New Interpretation of Rökstenens

New interpretation of Rökstenens runic inscription changing the image of the Viking Age.


Rökstenen, erected in the late 800s south of Lake Takern in Östergötland, is the world’s most famous rune stone. Its long inscription has appeared impossible to comprehend, even though it is relatively easy to read. Now presented an interpretation of the inscription that completely breaks with a hundred-year-long tradition of interpretation. What had previously been regarded as references to heroism, kings, and wars, is in place on the memorial.

Rökstenens inscription is not quite as difficult to understand as believed, says Per Holmberg, Associate Professor of Nordic Languages at the University of Gothenburg. On the front are the mysteries of the daylight that we need to read the runes, and on the back are riddles that have the runic alphabet.

Previous research has dealt Rökstenen as a unique rune that would allude to the heroism no longer know anything about. This has opened the way for speculation about how Varin, stone carver, or his ancestors, participated in the war with the Gothic kings. Per Holmberg shows in his research that one can understand Rökstenen that much more similar to other rune stones from the Viking Age. Rune stones usually shop for themselves.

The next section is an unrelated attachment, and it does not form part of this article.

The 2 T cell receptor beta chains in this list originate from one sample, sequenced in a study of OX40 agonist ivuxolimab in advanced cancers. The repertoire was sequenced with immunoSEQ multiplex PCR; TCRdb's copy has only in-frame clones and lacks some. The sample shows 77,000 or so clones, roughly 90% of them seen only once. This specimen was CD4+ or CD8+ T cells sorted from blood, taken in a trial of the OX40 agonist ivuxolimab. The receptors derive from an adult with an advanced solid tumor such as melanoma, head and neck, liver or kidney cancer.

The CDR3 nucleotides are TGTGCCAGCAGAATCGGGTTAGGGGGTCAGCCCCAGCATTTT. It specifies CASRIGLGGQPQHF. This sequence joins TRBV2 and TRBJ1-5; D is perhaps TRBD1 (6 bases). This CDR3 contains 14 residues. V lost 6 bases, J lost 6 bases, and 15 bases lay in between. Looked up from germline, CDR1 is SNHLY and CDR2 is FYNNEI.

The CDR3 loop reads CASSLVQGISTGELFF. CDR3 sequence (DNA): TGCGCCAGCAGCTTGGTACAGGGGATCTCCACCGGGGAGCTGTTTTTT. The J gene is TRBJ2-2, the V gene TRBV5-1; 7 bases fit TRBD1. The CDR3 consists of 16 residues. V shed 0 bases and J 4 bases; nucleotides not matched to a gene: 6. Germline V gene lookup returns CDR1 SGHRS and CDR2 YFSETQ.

Ten years ago suggested Professor Bo Ralph to the old idea that the inscription would mention the Gothic King Theodoric is based on a misreading small, and a large portion nationalistic wishful thinking. What has been lacking is the interpretation of the whole inscription that can not be controlled by such fantasies.

The study Per Holmberg now presenting is based on social semiotic, a theory of how language can express various meanings in different kinds of texts.

Without a modern text, the theory had gone there to investigate the meanings that are most important to rune stones. It had not been possible to test the hypothesis that also Rökstenen express similar meanings, although the inscription is much longer than any other runic inscriptions.

One thing that puzzled scientists is that Rökstenens text starts counting what it wants the reader to guess ( “say secondly who …”), but then seems to jump to “the twelfth”. Previously it was therefore adopted an oral narrative tradition that also contained the skipped nine statements. Per Holmberg comes to a surprising conclusion:

If you let the inscription lead step by step around the stone, will actually “the Twelfth” just as the twelfth reader to decide. There is no inscription that skipped something. There are scientists who defected, all to get the text to be about heroism.

Rökstenen has the traditional “hjältedåds-interpretation” for more than a hundred years contributed to our picture of the Viking Age. With the new interpretation will not Rökstenen a message of courage, honor, and revenge. The message moves rather than the script allows us to preserve the memory of our dead.